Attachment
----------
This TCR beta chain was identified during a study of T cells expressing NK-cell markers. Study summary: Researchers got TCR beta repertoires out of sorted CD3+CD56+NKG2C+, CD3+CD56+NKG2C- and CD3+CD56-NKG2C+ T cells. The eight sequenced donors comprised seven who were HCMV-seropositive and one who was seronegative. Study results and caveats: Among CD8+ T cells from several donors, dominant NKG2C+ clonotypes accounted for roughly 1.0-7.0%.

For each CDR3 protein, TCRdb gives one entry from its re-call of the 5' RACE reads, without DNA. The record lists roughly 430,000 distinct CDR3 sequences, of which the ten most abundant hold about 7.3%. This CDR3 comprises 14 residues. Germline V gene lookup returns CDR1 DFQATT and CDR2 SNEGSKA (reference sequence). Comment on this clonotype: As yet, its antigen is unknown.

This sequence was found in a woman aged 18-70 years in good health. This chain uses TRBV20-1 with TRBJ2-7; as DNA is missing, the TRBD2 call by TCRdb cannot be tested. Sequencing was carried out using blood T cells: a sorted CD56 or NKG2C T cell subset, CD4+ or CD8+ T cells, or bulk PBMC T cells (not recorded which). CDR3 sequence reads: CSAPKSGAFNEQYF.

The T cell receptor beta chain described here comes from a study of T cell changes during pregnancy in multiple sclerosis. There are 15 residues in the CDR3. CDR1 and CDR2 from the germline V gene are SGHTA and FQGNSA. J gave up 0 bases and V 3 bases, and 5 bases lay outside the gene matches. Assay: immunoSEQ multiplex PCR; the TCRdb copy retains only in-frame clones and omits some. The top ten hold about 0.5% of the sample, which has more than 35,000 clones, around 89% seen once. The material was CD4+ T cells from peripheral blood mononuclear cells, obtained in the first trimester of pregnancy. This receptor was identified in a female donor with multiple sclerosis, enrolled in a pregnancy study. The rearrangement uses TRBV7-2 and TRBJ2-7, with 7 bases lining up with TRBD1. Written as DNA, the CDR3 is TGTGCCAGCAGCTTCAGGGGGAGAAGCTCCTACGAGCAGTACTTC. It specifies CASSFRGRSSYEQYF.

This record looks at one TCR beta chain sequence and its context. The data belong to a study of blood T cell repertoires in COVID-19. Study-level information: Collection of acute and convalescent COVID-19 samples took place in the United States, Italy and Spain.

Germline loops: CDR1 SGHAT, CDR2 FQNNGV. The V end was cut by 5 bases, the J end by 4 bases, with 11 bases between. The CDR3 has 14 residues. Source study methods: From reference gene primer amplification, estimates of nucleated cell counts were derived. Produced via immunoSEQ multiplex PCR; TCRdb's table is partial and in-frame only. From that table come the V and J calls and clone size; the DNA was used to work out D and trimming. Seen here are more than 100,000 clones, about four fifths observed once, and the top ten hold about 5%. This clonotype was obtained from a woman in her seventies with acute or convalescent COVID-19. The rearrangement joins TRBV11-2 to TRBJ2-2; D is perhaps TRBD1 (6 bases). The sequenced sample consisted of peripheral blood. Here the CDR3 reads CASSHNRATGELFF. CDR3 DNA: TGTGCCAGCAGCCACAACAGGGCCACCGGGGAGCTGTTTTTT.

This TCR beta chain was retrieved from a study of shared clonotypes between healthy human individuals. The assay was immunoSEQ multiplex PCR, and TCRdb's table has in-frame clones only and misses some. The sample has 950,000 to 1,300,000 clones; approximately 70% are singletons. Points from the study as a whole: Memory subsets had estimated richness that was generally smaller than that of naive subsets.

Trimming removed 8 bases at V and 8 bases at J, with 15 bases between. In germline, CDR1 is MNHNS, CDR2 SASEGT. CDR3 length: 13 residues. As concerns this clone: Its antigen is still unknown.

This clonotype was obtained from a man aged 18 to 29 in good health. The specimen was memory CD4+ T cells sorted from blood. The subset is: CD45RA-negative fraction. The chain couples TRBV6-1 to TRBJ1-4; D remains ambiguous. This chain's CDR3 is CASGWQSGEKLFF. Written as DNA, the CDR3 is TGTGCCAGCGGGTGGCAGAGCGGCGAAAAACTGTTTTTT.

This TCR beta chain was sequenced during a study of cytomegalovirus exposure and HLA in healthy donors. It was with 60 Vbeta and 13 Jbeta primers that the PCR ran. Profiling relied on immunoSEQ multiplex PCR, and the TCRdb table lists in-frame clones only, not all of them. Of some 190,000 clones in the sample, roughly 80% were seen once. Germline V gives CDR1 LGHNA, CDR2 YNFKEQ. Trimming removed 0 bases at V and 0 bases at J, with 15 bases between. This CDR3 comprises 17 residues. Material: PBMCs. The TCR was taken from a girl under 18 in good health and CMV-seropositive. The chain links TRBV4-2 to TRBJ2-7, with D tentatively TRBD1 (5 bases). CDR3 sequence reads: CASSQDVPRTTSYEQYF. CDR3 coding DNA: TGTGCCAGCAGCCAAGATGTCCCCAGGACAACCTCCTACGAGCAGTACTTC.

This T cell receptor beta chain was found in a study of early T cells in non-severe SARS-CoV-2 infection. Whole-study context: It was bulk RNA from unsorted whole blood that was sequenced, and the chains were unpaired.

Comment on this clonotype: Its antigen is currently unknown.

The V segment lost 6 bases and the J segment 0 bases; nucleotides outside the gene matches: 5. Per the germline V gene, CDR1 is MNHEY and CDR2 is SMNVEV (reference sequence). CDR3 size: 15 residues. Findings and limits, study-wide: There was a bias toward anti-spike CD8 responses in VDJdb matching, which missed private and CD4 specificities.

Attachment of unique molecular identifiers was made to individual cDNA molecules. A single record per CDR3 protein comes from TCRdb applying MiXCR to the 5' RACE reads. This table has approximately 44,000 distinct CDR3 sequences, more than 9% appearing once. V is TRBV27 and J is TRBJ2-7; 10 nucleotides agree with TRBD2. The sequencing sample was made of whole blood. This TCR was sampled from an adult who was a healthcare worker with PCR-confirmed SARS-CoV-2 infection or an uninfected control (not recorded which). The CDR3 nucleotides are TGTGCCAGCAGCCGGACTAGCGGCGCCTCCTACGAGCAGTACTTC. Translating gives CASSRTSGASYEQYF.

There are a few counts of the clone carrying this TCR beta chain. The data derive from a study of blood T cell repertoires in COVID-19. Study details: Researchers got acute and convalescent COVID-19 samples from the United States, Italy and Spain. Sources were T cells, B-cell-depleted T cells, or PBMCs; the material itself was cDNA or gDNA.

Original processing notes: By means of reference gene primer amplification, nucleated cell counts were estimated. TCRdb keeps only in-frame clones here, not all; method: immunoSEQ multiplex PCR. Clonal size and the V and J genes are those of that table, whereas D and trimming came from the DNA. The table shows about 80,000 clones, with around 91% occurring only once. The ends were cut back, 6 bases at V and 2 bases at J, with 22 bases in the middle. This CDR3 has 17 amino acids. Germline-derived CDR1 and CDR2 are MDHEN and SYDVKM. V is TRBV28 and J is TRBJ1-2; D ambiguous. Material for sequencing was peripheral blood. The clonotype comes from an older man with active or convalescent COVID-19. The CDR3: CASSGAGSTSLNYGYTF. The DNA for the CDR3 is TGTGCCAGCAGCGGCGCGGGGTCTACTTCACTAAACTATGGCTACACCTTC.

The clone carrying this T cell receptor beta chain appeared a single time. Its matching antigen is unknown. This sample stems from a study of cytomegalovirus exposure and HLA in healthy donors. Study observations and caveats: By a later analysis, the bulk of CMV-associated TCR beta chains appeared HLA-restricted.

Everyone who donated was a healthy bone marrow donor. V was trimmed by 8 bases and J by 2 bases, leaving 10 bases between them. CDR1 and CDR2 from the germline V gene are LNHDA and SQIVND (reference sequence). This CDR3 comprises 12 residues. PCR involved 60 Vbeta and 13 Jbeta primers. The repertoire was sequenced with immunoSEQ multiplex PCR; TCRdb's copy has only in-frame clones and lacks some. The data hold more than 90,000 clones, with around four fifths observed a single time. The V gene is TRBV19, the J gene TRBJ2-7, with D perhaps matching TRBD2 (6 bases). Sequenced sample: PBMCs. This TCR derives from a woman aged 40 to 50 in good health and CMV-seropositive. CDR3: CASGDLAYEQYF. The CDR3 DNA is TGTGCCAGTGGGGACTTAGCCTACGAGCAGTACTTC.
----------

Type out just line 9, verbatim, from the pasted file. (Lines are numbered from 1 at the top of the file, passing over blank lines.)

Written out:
This clonotype was obtained from a man aged 18 to 29 in good health. The specimen was memory CD4+ T cells sorted from blood. The subset is: CD45RA-negative fraction. The chain couples TRBV6-1 to TRBJ1-4; D remains ambiguous. This chain's CDR3 is CASGWQSGEKLFF. Written as DNA, the CDR3 is TGTGCCAGCGGGTGGCAGAGCGGCGAAAAACTGTTTTTT.